Was the redoubtable Flight Lieutenant disappointed? We shall never know for sure, but was he down hearted? Most assuredly not and he continued to use both his unusual knowledge of everyday chemicals and his mastery of Italian in his efforts to escape.
‘At the end of Jan 42 I investigated the possibilities of escaping from Campo 27 by attending the Roman Catholic Church services in the monastery adjacent to the camp. I reported my discovery to Cmdr. Brown, R.N. the S.B.O. Cmdr. Brown took charge of preparation of a hole through the wall from the camp into the monastery.
A few days later Cmdr. Brown and Lt. Deane-Drummond began making a hole. They made some noise and an alarm was raised, but they were not discovered at work. In the subsequent investigation I was suspected of being the instigator of the attempt and was sentenced to thirty days in solitary.’
Foiled once again, but the Flight Lieutenant didn’t let it get him down and I suspect spent his thirty days in solitary concocting his next, somewhat unfortunate, plan.
‘In August 1942 at Campo 5 I rubbed blue ointment on my face for about a week and then reported sick, stating that I had a sinus. I was taken to the hospital at Alessandria. I was x-rayed and the film of mercury appeared on the plate in such a way that sinus was diagnosed. An operation which was later performed spoiled my chance of escaping from the hospital – and I now have a sinus.’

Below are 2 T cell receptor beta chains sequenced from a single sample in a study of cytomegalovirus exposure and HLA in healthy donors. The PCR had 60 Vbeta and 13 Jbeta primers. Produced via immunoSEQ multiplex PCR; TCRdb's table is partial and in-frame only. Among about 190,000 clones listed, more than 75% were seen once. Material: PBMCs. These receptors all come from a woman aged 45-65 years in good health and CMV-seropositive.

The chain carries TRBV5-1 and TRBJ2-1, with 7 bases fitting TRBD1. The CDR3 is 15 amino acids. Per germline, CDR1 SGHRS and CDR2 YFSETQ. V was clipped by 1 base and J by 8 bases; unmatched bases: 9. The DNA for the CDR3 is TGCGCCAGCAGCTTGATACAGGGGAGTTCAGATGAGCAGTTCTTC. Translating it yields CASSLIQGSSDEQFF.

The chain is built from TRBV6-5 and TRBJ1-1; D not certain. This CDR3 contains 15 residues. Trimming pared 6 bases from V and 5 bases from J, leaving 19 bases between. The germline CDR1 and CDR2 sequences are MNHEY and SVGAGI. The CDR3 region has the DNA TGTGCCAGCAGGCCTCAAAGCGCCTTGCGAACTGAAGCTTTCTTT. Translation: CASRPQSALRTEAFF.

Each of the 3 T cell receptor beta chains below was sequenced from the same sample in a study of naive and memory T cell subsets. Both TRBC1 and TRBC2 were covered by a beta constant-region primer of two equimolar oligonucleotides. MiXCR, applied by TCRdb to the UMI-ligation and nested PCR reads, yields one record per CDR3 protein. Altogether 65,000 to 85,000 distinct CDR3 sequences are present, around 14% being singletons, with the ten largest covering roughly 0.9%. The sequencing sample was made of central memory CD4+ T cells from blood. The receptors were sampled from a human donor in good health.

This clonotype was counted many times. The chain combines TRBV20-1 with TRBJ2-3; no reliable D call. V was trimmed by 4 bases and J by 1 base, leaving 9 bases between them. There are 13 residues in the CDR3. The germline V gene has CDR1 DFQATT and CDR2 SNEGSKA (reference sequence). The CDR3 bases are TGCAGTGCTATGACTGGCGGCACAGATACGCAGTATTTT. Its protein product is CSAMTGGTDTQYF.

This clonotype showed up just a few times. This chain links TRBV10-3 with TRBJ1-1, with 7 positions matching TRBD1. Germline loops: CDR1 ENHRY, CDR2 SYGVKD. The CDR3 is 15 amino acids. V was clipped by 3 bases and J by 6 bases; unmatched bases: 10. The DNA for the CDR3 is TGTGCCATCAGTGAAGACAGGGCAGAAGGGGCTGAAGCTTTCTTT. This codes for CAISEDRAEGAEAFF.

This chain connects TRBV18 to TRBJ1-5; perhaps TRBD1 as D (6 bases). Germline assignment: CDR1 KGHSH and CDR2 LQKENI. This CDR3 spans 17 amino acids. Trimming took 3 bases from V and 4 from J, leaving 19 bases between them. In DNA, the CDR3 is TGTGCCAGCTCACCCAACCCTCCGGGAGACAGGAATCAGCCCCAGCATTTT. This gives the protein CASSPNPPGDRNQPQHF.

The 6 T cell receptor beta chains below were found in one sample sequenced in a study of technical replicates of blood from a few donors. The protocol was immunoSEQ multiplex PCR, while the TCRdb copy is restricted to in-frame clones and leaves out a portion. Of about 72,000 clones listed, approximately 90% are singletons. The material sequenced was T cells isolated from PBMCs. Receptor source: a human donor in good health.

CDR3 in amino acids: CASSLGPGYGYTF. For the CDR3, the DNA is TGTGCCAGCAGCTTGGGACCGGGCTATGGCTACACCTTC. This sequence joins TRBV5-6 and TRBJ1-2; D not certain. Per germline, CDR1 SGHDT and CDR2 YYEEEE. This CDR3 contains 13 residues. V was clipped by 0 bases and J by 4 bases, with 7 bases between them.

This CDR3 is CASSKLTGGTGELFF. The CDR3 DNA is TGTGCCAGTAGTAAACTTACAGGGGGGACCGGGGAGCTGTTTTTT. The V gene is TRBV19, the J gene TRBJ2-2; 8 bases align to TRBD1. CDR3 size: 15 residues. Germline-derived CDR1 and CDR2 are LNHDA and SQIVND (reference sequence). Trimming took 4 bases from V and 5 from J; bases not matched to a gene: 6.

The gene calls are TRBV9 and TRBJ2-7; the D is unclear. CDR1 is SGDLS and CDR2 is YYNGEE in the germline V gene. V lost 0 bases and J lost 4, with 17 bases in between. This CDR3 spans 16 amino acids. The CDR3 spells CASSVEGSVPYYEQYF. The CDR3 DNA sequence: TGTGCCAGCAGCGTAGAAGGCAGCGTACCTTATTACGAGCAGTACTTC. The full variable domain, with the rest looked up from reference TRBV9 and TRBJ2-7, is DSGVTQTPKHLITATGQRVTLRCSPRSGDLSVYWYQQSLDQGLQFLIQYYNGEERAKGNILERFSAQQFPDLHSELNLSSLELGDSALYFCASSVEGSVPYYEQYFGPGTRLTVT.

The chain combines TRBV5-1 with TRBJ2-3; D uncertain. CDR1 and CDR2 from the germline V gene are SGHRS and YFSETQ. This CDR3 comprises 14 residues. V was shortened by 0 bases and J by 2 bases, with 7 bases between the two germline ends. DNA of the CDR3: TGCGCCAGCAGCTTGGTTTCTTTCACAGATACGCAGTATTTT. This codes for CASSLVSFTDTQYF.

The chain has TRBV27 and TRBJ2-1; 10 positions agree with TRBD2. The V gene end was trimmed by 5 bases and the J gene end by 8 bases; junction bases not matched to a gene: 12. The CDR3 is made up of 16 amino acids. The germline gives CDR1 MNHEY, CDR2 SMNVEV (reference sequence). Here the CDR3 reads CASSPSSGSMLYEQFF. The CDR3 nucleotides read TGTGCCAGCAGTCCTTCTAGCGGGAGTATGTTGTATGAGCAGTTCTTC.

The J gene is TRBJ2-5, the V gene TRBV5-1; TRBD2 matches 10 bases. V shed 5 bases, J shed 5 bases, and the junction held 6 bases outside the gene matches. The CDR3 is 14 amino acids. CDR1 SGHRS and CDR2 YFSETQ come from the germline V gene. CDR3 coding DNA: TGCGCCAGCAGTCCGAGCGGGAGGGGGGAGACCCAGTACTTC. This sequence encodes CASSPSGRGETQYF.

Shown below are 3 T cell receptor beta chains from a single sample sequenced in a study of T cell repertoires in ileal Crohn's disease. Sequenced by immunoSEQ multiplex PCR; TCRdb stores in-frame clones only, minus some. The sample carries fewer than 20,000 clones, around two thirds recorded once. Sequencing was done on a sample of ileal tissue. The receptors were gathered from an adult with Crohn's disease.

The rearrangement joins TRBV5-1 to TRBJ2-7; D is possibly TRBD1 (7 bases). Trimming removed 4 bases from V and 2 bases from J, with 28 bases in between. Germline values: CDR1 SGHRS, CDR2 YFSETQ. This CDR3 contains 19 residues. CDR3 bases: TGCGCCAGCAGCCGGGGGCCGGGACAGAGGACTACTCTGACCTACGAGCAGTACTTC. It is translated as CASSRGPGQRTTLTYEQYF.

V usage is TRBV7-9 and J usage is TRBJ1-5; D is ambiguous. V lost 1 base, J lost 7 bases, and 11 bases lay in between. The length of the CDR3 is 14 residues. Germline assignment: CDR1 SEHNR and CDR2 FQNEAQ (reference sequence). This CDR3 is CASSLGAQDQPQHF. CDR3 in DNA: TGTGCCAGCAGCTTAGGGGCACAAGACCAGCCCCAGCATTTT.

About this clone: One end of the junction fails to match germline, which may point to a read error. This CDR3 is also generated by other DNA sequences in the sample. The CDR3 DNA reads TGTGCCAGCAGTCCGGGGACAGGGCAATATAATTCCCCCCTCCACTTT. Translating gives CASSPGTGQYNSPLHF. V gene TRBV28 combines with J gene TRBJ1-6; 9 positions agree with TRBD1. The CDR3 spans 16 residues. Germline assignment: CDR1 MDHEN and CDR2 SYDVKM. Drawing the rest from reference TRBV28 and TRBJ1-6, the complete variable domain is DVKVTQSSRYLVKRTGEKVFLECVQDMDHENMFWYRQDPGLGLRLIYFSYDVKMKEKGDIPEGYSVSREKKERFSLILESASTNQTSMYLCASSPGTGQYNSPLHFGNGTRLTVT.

Undeterred, but now breathing better than ever, it was a while before the Flight Lieutenant was able to make another attempt. You will note that he was now being moved through the camp system; most likely he was gaining a reputation as a serial escapee. By late 1953 he was in Austria.
‘On 19 September 43 at Stalag XVII I obtained a French forage cap. At approximately 1200 hrs. that day I walked through the gate of the camp wearing the cap, battledress trousers, a dark blue pullover and a dark blue raincoat, and I had a false French P/W working pass.’
Ralph spent the next two weeks walking and working his way across Austria, tending cows, digging potatoes and eventually cleaning railway carriage windows in Villach. On 3 October he snuck abroad a train bound for Italy, but again his luck didn’t last.
‘Some time later the train stopped and filled with German soldiers and civilians. My presence was discovered and the alarm given. Two S.S. guards appeared and I was kicked on the head. I then stated that I was an RAF officer whereupon the guard stood to attention and my treatment afterwards was fair. On 5 Oct I was escorted to Stalag XVIII.’
The Flight Lieutenant’s patience finally wore out. He had spent nearly three years in captivity and had been indefatigable in his attempts to escape. By now he had been moved to Germany and this time he left nothing to chance.
‘At the beginning of Nov 43 at Stalag Luft I I decided to put myself in a condition to pass the repatriation medical board. I did not acquaint anyone of my intention.
On approximately 23 Nov I began to smoke cigarettes containing crushed aspirin. A few weeks later I was taken into the camp sick quarters suffering from palpitations and a murmur of the heart. During the time I was in sick-quarters I stole a small quantity of Benzedrine tablets and two caffeine capsules, which I kept for use prior to the electro-cardiogram test, which I heard to be the basis of the heart trouble diagnosis.
In Jan 44 I was taken by ambulance to hospital for the test. Several hours before the test ensued I consumed six half-grain Benzedrine tablets, and in a few minutes before the test I crushed one of the caffeine capsules in my handkerchief and swallowed the contents. The electro-cardiogram test showed that I suffered from myocarditis.’
Flight Lieutenant Ralph Henry Lucky was repatriated on September 13 1944 and on arrival he was examined by a heart specialist – who found no sign of heart trouble.